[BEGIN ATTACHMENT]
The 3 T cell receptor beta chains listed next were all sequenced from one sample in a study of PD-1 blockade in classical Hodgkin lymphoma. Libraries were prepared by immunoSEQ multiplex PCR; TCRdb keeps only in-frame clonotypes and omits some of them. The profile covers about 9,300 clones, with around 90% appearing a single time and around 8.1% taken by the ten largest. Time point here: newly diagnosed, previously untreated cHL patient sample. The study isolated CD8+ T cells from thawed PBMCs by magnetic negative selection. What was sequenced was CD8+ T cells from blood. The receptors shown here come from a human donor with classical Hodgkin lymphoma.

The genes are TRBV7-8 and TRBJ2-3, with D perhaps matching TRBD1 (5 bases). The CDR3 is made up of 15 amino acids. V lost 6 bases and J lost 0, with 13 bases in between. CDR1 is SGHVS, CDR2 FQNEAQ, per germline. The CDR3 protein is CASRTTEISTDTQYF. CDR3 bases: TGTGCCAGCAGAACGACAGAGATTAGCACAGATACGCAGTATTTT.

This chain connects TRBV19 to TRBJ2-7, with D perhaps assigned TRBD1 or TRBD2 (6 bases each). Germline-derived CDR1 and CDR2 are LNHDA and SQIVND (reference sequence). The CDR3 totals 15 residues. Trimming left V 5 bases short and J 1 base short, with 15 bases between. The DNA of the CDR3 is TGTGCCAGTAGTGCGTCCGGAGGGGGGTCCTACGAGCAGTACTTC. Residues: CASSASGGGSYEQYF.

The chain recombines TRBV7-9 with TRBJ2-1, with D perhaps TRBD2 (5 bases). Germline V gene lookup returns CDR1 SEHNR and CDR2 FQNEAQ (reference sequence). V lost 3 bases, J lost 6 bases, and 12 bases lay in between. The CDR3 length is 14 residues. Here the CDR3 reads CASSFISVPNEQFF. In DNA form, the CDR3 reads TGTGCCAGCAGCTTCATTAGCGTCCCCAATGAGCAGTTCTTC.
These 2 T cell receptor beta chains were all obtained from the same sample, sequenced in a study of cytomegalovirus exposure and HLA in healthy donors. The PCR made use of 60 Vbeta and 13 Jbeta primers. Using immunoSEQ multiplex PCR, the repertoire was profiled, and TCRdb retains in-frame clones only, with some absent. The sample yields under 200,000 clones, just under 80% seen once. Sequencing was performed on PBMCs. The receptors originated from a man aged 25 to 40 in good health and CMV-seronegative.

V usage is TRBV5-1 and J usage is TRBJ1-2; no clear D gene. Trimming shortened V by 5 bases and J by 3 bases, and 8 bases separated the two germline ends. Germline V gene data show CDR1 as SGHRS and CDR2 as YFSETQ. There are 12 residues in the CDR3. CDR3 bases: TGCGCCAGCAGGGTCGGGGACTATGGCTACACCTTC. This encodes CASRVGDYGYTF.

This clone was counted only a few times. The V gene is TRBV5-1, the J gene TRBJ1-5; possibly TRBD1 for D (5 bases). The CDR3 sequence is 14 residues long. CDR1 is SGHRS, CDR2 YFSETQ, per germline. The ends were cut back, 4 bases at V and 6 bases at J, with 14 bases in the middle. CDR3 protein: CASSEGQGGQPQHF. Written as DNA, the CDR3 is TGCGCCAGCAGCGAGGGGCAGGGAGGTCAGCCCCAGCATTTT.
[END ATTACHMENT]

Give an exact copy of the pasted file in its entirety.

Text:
The 3 T cell receptor beta chains listed next were all sequenced from one sample in a study of PD-1 blockade in classical Hodgkin lymphoma. Libraries were prepared by immunoSEQ multiplex PCR; TCRdb keeps only in-frame clonotypes and omits some of them. The profile covers about 9,300 clones, with around 90% appearing a single time and around 8.1% taken by the ten largest. Time point here: newly diagnosed, previously untreated cHL patient sample. The study isolated CD8+ T cells from thawed PBMCs by magnetic negative selection. What was sequenced was CD8+ T cells from blood. The receptors shown here come from a human donor with classical Hodgkin lymphoma.

The genes are TRBV7-8 and TRBJ2-3, with D perhaps matching TRBD1 (5 bases). The CDR3 is made up of 15 amino acids. V lost 6 bases and J lost 0, with 13 bases in between. CDR1 is SGHVS, CDR2 FQNEAQ, per germline. The CDR3 protein is CASRTTEISTDTQYF. CDR3 bases: TGTGCCAGCAGAACGACAGAGATTAGCACAGATACGCAGTATTTT.

This chain connects TRBV19 to TRBJ2-7, with D perhaps assigned TRBD1 or TRBD2 (6 bases each). Germline-derived CDR1 and CDR2 are LNHDA and SQIVND (reference sequence). The CDR3 totals 15 residues. Trimming left V 5 bases short and J 1 base short, with 15 bases between. The DNA of the CDR3 is TGTGCCAGTAGTGCGTCCGGAGGGGGGTCCTACGAGCAGTACTTC. Residues: CASSASGGGSYEQYF.

The chain recombines TRBV7-9 with TRBJ2-1, with D perhaps TRBD2 (5 bases). Germline V gene lookup returns CDR1 SEHNR and CDR2 FQNEAQ (reference sequence). V lost 3 bases, J lost 6 bases, and 12 bases lay in between. The CDR3 length is 14 residues. Here the CDR3 reads CASSFISVPNEQFF. In DNA form, the CDR3 reads TGTGCCAGCAGCTTCATTAGCGTCCCCAATGAGCAGTTCTTC.
These 2 T cell receptor beta chains were all obtained from the same sample, sequenced in a study of cytomegalovirus exposure and HLA in healthy donors. The PCR made use of 60 Vbeta and 13 Jbeta primers. Using immunoSEQ multiplex PCR, the repertoire was profiled, and TCRdb retains in-frame clones only, with some absent. The sample yields under 200,000 clones, just under 80% seen once. Sequencing was performed on PBMCs. The receptors originated from a man aged 25 to 40 in good health and CMV-seronegative.

V usage is TRBV5-1 and J usage is TRBJ1-2; no clear D gene. Trimming shortened V by 5 bases and J by 3 bases, and 8 bases separated the two germline ends. Germline V gene data show CDR1 as SGHRS and CDR2 as YFSETQ. There are 12 residues in the CDR3. CDR3 bases: TGCGCCAGCAGGGTCGGGGACTATGGCTACACCTTC. This encodes CASRVGDYGYTF.

This clone was counted only a few times. The V gene is TRBV5-1, the J gene TRBJ1-5; possibly TRBD1 for D (5 bases). The CDR3 sequence is 14 residues long. CDR1 is SGHRS, CDR2 YFSETQ, per germline. The ends were cut back, 4 bases at V and 6 bases at J, with 14 bases in the middle. CDR3 protein: CASSEGQGGQPQHF. Written as DNA, the CDR3 is TGCGCCAGCAGCGAGGGGCAGGGAGGTCAGCCCCAGCATTTT.